Are you wondering about weird scientific questions? Or are you a fan of the Youtube channel? This might just be the book for you.
Most questions in the book are actually more or less biomedical questions, like the chemistry of love or what causes brain freeze. As a biomedical scientist, there was little new for me. By and large I think most explanations are okay, though of course sometimes oversimplified. This makes the book - I think - understandable for most people.
It was not as funny, witty or interesting as I expected, but I think this might be due to the fact that this actually is my field and I'm supposed to know a thing or two about it. It's still I think I nice book for people who want to know the answer to scientific questions in a fun way.
One example of what I thought was a somewhat weird choice of expression is concerning the never ending discussion what hurts more: giving birth to a child or getting kicked in the balls. It's said that a kick in the balls is so painful because, while certain organs do not have pain receptors, like the liver (though your liver can hurt, when it swells it does trigger the pain receptors in the surrounding membrane), testicles have a large number of pain receptors. Okay, seems fair. They then move on to state that this is due to the fact that it's an important organ. And I'm like (almost screaming at the book at this point); 'As opposed to the LIVER?!' Though I don't want to play down the role of reproduction in human life, I'd still say a liver is the more important organ here (I might be biased as a female, but I'd choose a liver out of the two). Look at it this way: without a liver, you'll be dead real quick. Without testicles, it's a problem for the next generation...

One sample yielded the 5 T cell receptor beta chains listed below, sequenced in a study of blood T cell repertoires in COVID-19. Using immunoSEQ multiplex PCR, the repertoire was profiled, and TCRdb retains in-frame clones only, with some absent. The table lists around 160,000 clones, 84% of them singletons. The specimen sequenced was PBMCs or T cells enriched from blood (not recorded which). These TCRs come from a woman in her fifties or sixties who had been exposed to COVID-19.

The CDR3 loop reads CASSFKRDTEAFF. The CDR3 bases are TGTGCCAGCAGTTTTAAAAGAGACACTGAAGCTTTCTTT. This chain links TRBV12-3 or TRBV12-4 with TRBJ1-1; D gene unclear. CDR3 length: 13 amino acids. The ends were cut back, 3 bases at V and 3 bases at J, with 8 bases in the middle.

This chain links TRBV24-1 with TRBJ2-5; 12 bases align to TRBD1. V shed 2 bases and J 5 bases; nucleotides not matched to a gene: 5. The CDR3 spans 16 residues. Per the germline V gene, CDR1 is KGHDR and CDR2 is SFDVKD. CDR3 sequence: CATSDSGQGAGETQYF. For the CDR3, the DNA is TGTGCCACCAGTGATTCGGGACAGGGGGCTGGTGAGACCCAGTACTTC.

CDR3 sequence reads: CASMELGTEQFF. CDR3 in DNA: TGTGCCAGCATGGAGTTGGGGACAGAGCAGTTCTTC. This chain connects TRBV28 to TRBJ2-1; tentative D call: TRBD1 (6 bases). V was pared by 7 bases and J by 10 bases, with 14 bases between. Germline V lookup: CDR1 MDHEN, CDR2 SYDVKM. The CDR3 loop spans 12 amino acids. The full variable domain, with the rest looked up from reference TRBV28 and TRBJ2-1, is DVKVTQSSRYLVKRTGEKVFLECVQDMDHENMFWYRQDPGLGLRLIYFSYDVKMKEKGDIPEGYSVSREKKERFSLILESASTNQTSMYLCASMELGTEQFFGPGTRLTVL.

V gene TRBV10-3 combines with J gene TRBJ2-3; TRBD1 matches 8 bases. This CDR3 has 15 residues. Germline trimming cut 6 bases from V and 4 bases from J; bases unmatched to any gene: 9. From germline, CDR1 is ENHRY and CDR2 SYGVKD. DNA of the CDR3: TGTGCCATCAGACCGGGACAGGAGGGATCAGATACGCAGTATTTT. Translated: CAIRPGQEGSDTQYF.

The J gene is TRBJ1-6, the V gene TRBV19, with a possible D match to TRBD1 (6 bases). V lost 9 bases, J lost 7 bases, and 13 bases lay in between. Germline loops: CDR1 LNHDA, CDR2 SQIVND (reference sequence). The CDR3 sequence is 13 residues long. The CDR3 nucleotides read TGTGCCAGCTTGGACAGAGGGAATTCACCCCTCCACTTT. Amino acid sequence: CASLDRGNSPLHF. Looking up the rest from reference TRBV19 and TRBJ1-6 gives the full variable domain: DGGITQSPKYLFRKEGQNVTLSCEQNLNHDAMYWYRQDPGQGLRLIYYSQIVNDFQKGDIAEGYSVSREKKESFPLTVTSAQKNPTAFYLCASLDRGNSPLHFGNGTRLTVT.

Thanks to the publisher and Netgalley for providing me with a free copy of this book in exchange for an honest review!